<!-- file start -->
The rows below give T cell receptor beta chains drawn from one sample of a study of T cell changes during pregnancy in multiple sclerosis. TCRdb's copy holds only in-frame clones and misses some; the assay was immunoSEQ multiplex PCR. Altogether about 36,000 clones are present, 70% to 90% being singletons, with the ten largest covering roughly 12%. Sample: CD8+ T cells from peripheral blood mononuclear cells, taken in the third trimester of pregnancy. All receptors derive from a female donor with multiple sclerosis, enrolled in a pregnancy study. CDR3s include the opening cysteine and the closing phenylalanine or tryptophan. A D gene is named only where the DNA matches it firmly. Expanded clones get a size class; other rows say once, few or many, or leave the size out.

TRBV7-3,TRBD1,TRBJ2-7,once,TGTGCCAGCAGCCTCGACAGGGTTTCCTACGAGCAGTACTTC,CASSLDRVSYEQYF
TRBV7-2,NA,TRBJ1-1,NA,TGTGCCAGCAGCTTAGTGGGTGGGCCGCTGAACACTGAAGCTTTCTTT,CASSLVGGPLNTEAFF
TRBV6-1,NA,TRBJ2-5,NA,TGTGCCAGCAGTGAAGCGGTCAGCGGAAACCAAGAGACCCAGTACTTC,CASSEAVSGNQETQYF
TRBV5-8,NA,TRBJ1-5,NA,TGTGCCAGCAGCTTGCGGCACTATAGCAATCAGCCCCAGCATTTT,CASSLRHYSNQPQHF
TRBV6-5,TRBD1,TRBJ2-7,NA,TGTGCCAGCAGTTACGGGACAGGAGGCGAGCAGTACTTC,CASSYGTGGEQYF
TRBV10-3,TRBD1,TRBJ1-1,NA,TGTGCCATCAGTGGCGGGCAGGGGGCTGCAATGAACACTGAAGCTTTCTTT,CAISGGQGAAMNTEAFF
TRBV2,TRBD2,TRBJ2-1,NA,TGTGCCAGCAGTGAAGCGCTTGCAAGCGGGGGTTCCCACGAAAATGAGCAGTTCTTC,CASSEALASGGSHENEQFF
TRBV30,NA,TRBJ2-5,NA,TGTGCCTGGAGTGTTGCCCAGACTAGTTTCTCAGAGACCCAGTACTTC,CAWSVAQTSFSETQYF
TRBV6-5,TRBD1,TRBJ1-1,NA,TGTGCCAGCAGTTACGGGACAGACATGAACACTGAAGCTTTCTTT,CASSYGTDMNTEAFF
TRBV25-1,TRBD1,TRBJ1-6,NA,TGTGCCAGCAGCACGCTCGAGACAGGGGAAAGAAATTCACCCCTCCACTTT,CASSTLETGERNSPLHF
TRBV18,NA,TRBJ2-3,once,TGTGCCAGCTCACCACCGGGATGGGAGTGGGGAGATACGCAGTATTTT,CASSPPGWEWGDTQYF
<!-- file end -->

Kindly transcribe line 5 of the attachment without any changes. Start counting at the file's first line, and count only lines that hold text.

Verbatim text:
TRBV5-8,NA,TRBJ1-5,NA,TGTGCCAGCAGCTTGCGGCACTATAGCAATCAGCCCCAGCATTTT,CASSLRHYSNQPQHF